“Thinking about Not-Thinking”: Neural Correlates of Conceptual Processing during Zen Meditation. Fantastic study published in open-access science journal PLoS One.

Sharp Brains has an interview with the wife of Bob Woodruff, a reporter who has made and written about his recovery from brain injury.

Do recent neurological studies prove once and for all that homosexuality is biological? Salon has an interview with neurologist and gay activist Jerome Goldstein.

Not Exactly Rocket Science covers new research suggesting political beliefs can be reflected in more fundamental cognitive processes.

The Frontal Cortex continues the theme with a study that provides a lovely example of motivated reasoning and bias in judging political contradictions.

A reporter for Popular Mechanics throws himself out of a plane as part of an experiment on the psychology of fear.

The New York Times has a surprisingly uncritical article on ‘child bipolar disorder’. Furious Seasons has a good counterpoint.

Even music played before or after a film character is shown affects our perception of their emotion. Fascinating piece of research covered by Cognitive Daily.

Time magazine looks at the US Military’s plans for advanced brain-computer interface controlled weapons systems.

ABC Radio National’s Philosopher’s Zone has a great discussion on the concept of love while the The LA Times looks at the psychology of commitment and infidelity.

Neuroanthropology has a video discussion from behavioural economist and ‘Nudge’ author Richard Thaler.

Neuropsychiatrist and ex-English literature professor Nancy Andreasan is interviewed by The New York Times.

Electric blue

I’ve just found this fascinating article about how electricity became featured in entertainment shows shortly after it was harnessed and took on an erotic undercurrent, leading to theories of sexuality that attempted to explain the differences between male and female ‘electric fire’.

The abstract alone is wonderful to read:

Sparks in the dark: the attraction of electricity in the eighteenth century.

Bertucci P.

Electricity was the craze of the eighteenth century. Thrilling experiments became forms of polite entertainment for ladies and gentlemen who enjoyed feeling sparks, shocks and attractions on their bodies. Popular lecturers designed demonstrations that were performed in darkened salons to increase the spectacle of the so-called electric fire. Not only did the action, the machinery and the ambience of such displays match the culture of the libertine century, it also provided new material for erotic literature.

This is one of the many curious paragraphs from the actual article:

Women became essential protagonists of electrical soirées. Electrical performances staged in courts and salons counted on their active participation and played with sexual difference. Although both men and women could experience the electric fire with their bodies, they would tackle it in different ways. The most common electrical experiments provide a glimpse into the different roles salon culture codified for ladies and gentlemen. One of the most popular demonstrations of the time was the electrifying Venus, or electric kiss. Invented by the German professor Georg Matthias Bose, it was soon replicated throughout Europe. The experiment was simple to organize. The selected lady would stand on an insulated stool while an operator charged her body with an electrical machine. Gentlemen in the audience would then be invited to kiss her, but alas, as they tried to approach her lips a strong spark would discourage any attempt, while exhilarating the lady and the rest of the audience.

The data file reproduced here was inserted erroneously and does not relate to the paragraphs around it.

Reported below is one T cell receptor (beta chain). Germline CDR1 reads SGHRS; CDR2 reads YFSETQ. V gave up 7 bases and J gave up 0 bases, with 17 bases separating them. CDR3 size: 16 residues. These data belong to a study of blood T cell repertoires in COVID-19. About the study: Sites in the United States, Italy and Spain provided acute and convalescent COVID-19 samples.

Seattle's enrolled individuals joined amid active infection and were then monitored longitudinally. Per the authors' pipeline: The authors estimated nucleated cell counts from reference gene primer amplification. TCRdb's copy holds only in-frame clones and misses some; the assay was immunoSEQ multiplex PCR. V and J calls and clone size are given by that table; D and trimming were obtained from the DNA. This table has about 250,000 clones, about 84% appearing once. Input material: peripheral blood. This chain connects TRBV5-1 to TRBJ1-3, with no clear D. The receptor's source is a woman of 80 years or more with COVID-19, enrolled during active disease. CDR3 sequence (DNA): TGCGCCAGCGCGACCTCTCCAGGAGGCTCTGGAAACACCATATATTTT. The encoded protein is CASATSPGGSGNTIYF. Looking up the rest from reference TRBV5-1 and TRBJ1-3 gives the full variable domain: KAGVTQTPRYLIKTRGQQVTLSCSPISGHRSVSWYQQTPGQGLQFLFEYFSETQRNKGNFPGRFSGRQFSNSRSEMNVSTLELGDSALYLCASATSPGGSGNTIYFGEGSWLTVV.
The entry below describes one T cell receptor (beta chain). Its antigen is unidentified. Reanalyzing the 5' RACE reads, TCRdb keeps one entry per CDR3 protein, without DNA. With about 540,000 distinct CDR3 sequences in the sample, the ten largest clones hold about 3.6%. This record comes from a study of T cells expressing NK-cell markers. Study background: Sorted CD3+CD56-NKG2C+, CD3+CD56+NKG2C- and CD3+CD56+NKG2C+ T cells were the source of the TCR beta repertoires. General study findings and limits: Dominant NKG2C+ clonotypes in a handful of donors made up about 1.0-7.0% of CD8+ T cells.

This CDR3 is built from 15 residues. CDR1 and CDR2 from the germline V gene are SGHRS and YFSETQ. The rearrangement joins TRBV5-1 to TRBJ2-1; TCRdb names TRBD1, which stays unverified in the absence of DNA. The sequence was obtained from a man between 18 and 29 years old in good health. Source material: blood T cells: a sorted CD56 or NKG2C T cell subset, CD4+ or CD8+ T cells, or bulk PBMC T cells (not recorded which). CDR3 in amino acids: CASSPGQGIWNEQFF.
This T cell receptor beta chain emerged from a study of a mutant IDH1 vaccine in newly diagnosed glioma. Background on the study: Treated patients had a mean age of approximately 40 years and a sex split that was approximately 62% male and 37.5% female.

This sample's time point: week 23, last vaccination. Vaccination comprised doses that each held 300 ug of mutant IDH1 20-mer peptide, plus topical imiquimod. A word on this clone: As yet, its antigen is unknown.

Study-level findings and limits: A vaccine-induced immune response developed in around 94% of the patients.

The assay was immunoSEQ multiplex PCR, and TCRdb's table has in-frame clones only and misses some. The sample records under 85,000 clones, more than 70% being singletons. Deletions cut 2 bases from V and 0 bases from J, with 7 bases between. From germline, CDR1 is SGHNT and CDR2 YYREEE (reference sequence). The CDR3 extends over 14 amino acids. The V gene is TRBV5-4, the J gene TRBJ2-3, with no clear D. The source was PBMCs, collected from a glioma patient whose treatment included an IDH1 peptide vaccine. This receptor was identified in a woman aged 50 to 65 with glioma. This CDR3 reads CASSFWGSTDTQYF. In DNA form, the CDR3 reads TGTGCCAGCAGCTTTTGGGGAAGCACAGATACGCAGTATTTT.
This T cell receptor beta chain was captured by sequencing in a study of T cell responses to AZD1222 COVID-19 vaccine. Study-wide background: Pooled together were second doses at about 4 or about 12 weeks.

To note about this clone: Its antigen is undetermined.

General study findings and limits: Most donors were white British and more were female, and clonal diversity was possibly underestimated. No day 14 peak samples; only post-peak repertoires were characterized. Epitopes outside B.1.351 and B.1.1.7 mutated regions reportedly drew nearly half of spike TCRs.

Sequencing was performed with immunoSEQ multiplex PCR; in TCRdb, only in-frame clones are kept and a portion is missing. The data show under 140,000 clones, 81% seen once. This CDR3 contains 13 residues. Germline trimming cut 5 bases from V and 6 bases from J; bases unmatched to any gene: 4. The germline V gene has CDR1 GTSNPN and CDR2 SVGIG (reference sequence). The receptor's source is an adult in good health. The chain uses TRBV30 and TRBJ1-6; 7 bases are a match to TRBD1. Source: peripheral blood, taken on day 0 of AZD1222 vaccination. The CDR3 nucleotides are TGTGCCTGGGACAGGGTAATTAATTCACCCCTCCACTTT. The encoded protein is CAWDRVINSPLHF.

Link to article ‘Sparks in the dark’.
Link to PubMed entry.

Robotic thoughts

The Economist has a good write-up of a recent PLoS One study that found that the perceived ‘human-ness’ of another player in a game altered the extent of activation in brain areas associated with understanding others’ mental states.

The participants were asked to play the prisoner’s dilemma game in a brain scanner and were introduced to four opponents – software on a laptop, a laptop controlled by robotic hands, a humanoid robot and a real human. In reality though, the other players’ moves were all randomly generated.

Dr Krach and Dr Kircher chose the “prisoner’s dilemma” game because it involves a difficult choice: whether to co-operate with the other player or betray him. Co-operation brings the best outcome, but trying to co-operate when the other player betrays you brings the worst. The tendency is for both sides to choose betrayal (thus obtaining an intermediate result) unless a high level of trust exists between them. The game thus requires each player to try to get into the mind of the other, in order to predict what he might do. This sort of thinking tends to increase activity in parts of the brain called the medial prefrontal cortex and the right temporo-parietal junction.

The scanner showed that the more human-like the supposed opponent, the more such neural activity increased. A questionnaire also revealed that the volunteers enjoyed the games most when they played human-like opponents, whom they perceived to be more intelligent. Dr Krach and Dr Kircher reckon this shows that the less human-like a robot is in its appearance, the less it will be treated as if it were human. That may mean it will be trusted less—and might therefore not sell as well as a humanoid design.

It’s an interesting extension of a type of study first pioneered by psychologist Helen Gallagher and colleagues where she asked people to play ‘paper, scissors, stone’ supposedly against human and computer opponents in a PET scanning study.

Like with this recent study, all ‘opponents’ were actually just a series of randomly generated moves but the participants showed significantly greater brain activation in the frontal cortex when playing against the supposedly ‘human’ opponent than versus the computer.

The philosopher Daniel Dennett suggests that attributing mental states is a particular way of thinking about something that he calls the ‘intentional stance‘.

For example, we might play a chess computer and treat it if it was ‘intending’ to take our our bishop, or as if it ‘believed’ that getting the Queen out would be an advantage, but this says nothing about whether the machine actually has intentions or beliefs.

Of course, we can apply this to humans, and just because we find it useful to talk about others’ beliefs, it doesn’t mean belief is necessarily a scientifically sound concept.

Link to Economist article ‘I, human’.
Link to full-text article in PLoS One.

Full disclosure: I’m an unpaid member of the PLoS One editorial board.